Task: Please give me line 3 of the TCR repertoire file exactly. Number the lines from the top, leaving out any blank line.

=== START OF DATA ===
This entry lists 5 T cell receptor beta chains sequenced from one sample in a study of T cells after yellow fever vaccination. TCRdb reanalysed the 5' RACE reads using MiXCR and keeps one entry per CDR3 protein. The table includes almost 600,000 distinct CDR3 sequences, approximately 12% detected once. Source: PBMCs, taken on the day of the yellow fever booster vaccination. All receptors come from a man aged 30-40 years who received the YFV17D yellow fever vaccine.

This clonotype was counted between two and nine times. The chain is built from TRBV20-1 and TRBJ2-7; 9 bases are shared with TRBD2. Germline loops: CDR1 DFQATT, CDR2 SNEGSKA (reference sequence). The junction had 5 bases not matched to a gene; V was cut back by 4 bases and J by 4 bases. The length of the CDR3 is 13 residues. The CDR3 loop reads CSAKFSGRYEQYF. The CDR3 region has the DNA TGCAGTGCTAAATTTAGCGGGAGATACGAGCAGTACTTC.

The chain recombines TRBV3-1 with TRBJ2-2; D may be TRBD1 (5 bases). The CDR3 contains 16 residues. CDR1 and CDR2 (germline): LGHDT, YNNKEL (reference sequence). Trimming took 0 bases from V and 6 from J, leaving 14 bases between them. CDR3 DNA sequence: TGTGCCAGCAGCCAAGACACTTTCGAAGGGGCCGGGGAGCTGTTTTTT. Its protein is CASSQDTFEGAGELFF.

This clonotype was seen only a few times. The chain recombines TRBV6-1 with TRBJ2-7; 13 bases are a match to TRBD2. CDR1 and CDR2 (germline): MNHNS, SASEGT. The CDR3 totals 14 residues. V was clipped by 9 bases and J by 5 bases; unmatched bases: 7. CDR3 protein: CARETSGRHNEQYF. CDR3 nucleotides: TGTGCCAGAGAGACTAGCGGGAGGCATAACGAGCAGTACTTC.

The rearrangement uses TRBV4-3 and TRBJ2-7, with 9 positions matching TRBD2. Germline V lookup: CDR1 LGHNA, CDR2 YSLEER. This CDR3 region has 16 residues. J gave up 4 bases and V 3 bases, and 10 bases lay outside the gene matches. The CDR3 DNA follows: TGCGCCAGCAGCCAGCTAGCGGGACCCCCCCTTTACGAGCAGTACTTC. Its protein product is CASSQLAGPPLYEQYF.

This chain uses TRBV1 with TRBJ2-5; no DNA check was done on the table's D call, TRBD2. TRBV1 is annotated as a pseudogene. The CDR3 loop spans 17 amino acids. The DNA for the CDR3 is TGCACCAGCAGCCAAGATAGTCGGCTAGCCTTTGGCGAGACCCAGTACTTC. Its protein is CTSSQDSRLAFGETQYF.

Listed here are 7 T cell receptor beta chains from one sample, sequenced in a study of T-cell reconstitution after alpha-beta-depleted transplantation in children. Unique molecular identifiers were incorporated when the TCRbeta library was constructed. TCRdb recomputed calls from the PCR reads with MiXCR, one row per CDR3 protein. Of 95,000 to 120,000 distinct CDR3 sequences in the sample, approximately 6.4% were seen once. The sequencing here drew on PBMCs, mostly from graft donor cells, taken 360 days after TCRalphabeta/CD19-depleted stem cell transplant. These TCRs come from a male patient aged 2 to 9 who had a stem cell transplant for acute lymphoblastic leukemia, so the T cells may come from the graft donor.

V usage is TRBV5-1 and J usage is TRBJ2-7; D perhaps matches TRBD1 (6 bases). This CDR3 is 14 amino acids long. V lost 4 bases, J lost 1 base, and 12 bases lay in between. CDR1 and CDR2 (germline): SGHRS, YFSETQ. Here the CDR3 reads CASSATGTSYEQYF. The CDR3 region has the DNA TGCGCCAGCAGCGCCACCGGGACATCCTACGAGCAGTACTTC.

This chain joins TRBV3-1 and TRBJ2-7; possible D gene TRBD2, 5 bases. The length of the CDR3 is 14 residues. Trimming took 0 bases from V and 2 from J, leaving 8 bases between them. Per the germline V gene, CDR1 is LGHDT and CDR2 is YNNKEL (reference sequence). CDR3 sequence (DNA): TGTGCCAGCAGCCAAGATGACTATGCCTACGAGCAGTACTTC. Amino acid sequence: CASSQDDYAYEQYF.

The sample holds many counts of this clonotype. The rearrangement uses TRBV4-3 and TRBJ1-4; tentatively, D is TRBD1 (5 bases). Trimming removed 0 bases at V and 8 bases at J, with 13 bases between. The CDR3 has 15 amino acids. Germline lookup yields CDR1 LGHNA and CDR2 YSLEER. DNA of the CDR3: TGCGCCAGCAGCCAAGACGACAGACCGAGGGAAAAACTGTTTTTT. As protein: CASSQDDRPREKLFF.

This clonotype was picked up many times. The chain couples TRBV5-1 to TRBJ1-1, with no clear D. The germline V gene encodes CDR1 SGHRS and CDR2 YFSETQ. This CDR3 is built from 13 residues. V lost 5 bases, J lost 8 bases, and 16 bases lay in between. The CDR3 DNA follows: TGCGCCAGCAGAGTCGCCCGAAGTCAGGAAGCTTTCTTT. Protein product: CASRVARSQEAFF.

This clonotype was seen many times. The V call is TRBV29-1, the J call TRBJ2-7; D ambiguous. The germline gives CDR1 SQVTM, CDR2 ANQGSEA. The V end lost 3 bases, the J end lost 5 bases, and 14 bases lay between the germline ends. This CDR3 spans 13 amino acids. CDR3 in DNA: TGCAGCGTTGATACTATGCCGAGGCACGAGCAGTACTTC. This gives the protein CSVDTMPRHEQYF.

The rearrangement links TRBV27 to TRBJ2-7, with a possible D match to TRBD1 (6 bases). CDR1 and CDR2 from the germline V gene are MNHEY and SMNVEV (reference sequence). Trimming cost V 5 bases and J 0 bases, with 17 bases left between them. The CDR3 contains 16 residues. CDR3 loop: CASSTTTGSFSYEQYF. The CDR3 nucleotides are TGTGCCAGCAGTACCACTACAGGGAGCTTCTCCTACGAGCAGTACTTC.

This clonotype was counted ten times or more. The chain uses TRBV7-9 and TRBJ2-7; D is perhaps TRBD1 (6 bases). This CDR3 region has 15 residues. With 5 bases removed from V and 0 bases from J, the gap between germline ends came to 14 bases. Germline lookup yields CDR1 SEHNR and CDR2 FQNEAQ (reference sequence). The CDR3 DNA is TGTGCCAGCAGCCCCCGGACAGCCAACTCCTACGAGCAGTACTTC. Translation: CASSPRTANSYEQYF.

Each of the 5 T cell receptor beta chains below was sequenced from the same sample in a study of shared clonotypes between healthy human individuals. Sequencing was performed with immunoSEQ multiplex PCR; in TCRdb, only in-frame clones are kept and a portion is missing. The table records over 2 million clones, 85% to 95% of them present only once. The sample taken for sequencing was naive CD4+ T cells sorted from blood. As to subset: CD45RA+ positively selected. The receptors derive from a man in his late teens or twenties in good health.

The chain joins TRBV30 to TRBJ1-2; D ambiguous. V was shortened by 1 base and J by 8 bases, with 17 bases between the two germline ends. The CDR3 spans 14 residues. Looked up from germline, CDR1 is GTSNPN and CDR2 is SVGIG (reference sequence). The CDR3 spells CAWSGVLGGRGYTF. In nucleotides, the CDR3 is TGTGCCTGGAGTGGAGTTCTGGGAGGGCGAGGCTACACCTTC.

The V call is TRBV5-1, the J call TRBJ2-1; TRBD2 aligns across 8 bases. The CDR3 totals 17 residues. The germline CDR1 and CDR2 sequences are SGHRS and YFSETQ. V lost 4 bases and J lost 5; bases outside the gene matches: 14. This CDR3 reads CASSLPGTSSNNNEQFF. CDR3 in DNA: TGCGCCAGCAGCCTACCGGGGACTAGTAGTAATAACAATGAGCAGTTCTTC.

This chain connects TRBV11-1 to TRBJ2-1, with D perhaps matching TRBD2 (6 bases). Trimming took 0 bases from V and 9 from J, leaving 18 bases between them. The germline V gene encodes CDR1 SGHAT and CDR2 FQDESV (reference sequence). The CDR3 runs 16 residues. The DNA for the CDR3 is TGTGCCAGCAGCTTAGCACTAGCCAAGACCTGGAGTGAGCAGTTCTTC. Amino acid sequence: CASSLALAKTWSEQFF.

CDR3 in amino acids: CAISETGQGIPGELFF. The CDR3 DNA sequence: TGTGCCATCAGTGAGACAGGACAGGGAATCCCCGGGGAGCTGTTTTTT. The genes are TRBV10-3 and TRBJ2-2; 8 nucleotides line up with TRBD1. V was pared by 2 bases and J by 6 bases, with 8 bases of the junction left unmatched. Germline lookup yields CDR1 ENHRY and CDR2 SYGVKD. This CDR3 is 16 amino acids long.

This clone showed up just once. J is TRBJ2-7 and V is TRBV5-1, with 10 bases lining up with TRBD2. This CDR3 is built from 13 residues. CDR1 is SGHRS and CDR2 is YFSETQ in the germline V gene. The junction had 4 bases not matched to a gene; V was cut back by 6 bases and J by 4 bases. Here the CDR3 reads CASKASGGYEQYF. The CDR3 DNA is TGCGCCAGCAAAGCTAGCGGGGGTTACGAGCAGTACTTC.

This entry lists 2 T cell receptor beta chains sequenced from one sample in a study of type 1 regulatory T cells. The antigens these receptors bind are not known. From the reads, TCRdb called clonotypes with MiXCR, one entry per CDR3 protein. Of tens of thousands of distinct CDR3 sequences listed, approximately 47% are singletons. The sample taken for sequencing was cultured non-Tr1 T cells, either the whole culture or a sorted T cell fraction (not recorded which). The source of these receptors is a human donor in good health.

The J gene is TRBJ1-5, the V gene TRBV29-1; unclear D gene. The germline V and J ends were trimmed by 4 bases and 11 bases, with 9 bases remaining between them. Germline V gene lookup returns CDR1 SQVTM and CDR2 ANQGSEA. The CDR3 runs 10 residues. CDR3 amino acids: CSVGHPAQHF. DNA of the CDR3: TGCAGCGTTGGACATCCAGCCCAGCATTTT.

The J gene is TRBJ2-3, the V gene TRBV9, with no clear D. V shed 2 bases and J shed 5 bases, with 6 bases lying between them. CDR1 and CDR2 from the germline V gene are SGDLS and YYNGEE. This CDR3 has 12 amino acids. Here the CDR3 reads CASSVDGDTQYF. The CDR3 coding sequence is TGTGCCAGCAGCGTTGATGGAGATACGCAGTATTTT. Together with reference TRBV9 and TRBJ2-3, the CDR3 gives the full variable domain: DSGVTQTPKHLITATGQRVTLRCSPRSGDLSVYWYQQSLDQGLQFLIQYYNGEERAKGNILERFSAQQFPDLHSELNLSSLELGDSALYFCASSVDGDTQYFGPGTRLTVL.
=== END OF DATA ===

The chain recombines TRBV3-1 with TRBJ2-2; D may be TRBD1 (5 bases). The CDR3 contains 16 residues. CDR1 and CDR2 (germline): LGHDT, YNNKEL (reference sequence). Trimming took 0 bases from V and 6 from J, leaving 14 bases between them. CDR3 DNA sequence: TGTGCCAGCAGCCAAGACACTTTCGAAGGGGCCGGGGAGCTGTTTTTT. Its protein is CASSQDTFEGAGELFF.